ACC voters give Maryland and Virginia something in common
Tuesday, July 27, 2010
GREENSBORO, N.C. -- The preseason ACC media poll was released on Monday and Maryland, fresh off a 2-10 season, was picked to finish last in the Atlantic Division. The only ACC team to receive fewer votes than the Terrapins (139) was Virginia (126), which will be led by first-year coach Mike London.
Virginia Tech (532) was picked to win the conference title despite receiving fewer total votes than Florida State. The Seminoles, under first-year coach Jimbo Fisher, garnered 565 votes and were picked to win the Atlantic Division. The Hokies were selected on 50 ballots to win the ACC crown, while Florida State earned 26 championship votes.
Florida State quarterback Christian Ponder (45) was the media's choice as preseason ACC player of the year.
Virginia Tech running back Ryan Williams (16) and quarterback Tyrod Taylor (11) were the only other ACC players to earn double-digit vote totals.
Reaching the fans
Since London accepted the Virginia head coaching job in December, his life has been a whirlwind of speaking -- whether at functions to fans and supporters, in interviews with reporters or pitching his program to recruits.
"I can't even begin to tell you how many races I've started and different things, chicken dinners and just all that stuff," London said. "I think it's necessary given that, when you say we want to be open and be accessible, be available, if you're going to start down that road, then you better make yourself open, accessible and available and include the fan base."
London said he cannot ask fans to support the team if he does not go and support the fans. That's why he's tried to ensure the team is seen, from a uniform unveiling to a bone marrow drive to a letter-writing contest for season tickets.
But even London admits it will go only so far. The results on the field will determine just how much U-Va. fans will ultimately buy into the London regime.
"Obviously, people want to come to the game and they want to see you compete and see you win," London said. "We need to be able to compete. That's the first thing. We need to compete on the field and show that we can hold our own against whoever we're playing and hopefully surprise some people. This is a process that's going to take place. This is not an overnight quick fix. . . . From recruiting to the community to the classroom, all the things we're talking about . . . this is what's going on. And hopefully people that are good fans look at it and they see the progress of all those things I just talked about, and then you have something going in."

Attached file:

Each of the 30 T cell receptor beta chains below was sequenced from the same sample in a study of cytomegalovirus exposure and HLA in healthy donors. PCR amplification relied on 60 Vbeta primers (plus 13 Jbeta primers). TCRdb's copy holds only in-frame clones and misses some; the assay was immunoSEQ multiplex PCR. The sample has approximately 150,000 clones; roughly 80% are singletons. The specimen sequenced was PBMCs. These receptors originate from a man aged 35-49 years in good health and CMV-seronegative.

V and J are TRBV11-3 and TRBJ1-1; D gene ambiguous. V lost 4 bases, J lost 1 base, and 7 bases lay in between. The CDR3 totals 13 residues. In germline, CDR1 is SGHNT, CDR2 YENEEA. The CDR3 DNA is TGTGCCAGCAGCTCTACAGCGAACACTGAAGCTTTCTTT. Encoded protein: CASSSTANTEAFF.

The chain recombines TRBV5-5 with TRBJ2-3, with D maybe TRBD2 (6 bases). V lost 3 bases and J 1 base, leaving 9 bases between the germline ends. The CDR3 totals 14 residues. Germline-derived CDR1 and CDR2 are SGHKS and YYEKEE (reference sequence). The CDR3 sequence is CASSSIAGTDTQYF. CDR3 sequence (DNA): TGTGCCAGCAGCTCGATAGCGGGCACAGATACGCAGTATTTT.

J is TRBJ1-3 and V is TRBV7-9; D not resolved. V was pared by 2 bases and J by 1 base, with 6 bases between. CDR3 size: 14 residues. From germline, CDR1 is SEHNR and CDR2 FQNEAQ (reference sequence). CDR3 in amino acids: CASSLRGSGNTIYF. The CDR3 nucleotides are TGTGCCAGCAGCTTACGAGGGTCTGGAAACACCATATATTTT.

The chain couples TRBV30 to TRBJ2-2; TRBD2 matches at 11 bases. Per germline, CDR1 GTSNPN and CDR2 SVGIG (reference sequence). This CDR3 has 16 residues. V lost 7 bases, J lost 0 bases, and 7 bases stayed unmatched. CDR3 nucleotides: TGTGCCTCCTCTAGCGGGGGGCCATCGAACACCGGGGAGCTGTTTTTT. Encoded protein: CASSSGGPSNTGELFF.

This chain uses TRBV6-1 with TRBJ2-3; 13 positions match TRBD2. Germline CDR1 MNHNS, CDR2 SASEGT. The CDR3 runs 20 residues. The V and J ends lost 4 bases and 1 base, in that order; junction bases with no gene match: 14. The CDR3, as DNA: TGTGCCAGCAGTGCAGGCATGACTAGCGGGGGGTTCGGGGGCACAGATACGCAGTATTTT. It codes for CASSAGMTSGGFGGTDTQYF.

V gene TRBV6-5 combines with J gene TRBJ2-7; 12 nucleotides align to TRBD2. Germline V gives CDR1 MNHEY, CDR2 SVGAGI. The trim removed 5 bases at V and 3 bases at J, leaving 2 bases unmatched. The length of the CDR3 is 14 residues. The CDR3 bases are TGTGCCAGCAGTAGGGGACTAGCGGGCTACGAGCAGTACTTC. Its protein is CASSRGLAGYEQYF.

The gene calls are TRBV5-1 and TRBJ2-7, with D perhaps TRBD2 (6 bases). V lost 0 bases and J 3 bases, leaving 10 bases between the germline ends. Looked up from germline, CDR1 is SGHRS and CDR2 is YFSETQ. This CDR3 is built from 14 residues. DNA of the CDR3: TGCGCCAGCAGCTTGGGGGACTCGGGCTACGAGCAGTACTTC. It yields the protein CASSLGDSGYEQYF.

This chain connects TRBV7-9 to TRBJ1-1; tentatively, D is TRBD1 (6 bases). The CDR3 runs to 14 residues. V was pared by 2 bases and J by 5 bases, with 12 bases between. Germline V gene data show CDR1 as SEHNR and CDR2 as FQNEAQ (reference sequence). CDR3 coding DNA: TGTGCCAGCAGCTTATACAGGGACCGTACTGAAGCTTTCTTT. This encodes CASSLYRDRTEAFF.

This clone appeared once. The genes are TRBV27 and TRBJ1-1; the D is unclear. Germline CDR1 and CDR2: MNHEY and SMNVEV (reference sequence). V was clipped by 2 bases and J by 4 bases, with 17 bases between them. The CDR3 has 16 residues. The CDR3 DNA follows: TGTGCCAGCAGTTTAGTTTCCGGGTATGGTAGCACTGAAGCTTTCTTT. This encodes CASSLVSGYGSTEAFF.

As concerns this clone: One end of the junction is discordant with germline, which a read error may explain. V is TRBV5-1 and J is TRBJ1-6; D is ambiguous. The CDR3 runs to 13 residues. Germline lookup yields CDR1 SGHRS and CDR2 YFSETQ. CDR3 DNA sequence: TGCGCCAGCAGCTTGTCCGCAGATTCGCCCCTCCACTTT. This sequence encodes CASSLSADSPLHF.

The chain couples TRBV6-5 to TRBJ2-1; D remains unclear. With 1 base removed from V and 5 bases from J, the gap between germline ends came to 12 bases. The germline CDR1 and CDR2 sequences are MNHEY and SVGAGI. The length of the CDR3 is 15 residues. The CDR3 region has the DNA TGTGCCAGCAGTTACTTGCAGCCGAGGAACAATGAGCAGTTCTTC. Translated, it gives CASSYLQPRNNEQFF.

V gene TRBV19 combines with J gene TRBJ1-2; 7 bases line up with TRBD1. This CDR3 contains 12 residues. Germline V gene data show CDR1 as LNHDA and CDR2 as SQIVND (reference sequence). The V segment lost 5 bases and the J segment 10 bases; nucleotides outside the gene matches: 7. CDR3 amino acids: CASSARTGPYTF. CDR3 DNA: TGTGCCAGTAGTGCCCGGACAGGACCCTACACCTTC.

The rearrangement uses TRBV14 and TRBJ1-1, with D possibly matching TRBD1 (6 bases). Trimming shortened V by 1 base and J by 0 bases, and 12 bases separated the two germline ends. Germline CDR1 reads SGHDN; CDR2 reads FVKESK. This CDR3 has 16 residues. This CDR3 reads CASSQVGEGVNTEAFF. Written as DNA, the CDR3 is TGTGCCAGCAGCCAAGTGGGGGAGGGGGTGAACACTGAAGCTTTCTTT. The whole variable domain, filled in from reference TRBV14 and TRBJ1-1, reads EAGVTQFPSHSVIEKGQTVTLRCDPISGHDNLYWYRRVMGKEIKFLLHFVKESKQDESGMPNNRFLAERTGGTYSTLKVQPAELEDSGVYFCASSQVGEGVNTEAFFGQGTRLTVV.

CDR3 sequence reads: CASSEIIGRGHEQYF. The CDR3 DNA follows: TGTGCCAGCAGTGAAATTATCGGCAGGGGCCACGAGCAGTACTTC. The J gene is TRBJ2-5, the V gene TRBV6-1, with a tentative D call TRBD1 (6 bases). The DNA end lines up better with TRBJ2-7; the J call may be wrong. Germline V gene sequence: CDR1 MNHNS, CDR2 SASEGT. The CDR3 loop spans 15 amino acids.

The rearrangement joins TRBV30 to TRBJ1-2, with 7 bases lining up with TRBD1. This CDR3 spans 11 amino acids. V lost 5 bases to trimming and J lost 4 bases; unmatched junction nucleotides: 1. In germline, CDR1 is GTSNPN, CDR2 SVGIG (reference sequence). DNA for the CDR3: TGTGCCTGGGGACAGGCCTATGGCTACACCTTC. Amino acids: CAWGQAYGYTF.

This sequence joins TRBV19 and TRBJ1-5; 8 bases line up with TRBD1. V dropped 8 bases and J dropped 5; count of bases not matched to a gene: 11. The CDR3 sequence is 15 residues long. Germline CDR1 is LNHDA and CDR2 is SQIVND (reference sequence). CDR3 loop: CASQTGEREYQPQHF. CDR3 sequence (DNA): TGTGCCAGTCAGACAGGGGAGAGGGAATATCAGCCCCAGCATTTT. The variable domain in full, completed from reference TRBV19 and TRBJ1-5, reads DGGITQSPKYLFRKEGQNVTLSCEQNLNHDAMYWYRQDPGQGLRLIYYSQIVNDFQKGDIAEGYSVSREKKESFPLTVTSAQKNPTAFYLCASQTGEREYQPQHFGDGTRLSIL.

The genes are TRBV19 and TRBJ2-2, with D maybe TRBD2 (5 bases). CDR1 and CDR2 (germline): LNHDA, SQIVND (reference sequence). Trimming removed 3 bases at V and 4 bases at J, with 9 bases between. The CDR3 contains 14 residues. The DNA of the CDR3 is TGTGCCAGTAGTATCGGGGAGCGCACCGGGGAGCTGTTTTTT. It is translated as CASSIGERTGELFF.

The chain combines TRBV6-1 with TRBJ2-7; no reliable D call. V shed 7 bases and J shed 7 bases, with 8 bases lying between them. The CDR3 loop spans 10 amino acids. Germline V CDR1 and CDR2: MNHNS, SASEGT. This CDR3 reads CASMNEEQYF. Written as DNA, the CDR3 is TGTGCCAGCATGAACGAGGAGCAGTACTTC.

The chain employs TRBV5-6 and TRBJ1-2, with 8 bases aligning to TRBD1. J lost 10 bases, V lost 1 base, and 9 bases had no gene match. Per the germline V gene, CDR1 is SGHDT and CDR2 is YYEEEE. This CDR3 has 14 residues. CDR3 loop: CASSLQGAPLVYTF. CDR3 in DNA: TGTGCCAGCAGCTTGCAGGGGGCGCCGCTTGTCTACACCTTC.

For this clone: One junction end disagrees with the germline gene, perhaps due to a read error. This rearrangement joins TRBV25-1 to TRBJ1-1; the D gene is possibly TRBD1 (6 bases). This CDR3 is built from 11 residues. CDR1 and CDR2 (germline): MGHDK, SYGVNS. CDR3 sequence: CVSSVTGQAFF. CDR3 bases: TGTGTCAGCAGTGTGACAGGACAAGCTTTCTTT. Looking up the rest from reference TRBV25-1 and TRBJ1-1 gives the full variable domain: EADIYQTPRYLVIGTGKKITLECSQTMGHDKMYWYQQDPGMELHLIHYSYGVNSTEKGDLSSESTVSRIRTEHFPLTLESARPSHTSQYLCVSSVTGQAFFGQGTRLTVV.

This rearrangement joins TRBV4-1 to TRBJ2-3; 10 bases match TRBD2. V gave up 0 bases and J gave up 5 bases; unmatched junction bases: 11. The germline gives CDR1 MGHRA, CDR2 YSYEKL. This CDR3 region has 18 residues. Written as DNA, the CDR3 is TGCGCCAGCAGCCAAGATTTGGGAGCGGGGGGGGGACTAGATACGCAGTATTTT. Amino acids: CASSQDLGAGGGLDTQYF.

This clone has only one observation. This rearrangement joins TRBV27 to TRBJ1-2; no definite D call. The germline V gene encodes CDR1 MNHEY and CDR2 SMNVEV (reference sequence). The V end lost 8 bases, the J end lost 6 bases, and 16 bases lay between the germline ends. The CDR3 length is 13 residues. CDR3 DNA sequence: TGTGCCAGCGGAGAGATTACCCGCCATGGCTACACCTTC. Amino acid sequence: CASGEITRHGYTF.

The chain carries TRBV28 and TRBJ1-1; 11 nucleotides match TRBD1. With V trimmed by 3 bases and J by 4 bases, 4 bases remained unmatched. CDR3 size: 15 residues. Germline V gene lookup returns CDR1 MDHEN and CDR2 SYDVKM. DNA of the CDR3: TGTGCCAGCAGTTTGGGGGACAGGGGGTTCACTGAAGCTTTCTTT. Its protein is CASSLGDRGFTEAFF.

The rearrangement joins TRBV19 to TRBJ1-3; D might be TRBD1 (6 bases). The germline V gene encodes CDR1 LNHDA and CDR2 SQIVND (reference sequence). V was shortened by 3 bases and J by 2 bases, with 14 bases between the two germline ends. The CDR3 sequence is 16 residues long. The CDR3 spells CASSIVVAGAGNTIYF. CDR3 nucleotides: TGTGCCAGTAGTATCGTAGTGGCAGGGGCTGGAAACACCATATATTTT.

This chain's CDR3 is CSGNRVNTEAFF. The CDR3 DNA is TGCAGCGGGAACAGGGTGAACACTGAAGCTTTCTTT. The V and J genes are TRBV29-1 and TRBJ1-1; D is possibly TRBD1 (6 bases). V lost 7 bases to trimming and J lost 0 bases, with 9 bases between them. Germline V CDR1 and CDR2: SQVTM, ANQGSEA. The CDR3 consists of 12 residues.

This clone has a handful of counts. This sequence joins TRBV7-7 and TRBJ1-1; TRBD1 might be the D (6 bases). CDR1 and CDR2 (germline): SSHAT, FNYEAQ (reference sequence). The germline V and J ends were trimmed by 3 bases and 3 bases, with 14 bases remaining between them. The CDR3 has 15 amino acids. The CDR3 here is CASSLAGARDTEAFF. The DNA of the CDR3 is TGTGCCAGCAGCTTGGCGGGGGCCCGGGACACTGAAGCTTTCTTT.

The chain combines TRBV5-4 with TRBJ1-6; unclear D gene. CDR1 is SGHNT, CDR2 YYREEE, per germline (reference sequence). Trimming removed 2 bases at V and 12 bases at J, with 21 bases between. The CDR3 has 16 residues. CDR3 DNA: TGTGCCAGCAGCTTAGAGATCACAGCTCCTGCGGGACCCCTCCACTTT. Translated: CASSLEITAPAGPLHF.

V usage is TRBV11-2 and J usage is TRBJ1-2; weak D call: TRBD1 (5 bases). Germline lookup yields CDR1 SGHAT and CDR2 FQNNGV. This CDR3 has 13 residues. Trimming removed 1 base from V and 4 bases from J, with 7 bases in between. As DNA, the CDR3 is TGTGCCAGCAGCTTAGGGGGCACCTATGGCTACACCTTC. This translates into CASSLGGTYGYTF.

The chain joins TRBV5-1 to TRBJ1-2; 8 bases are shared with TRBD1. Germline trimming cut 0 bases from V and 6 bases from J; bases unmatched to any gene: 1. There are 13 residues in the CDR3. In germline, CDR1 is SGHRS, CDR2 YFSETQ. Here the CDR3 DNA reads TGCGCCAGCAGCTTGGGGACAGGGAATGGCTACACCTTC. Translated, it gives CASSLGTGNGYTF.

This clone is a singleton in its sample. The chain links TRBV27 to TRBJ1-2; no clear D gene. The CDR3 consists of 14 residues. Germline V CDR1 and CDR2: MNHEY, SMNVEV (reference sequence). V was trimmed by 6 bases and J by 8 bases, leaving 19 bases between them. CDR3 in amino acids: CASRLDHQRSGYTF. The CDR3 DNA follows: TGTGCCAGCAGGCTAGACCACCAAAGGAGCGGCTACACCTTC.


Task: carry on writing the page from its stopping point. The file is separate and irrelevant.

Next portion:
U-Md.'s busy Labor Day
The Labor Day game between Maryland and Navy has been a matchup that Terrapins Coach Ralph Friedgen and former Navy coach Paul Johnson, now at Georgia Tech, always wanted to play.
"I think it's great for the state," Friedgen said. "I think it's great for high school football. I think it's an in-state rivalry we need. Navy plays Army, that's their big rivalry. But to have an in-state rivalry is good. The last time we played, we were fortunate to win, but to me it was a tremendous game. Packed house, pageantry was great, sportsmanship was great. . . . Two really great universities competing against each other. The sportsmanship, competitiveness and respect for each other was really what won out the day."
Said Johnson: "It used to be a huge rivalry because the two schools are about 20 miles apart."
When the teams last met in 2005, a 23-20 Terrapins victory, Johnson was building Navy's program and Maryland was at its apex under Friedgen. Now, the programs have reversed, and Johnson is curious who will be favored.
"Hopefully we have the same result, but Navy's [10-4] and we're 2-10," Friedgen said. "Things are a little different than when we started this thing."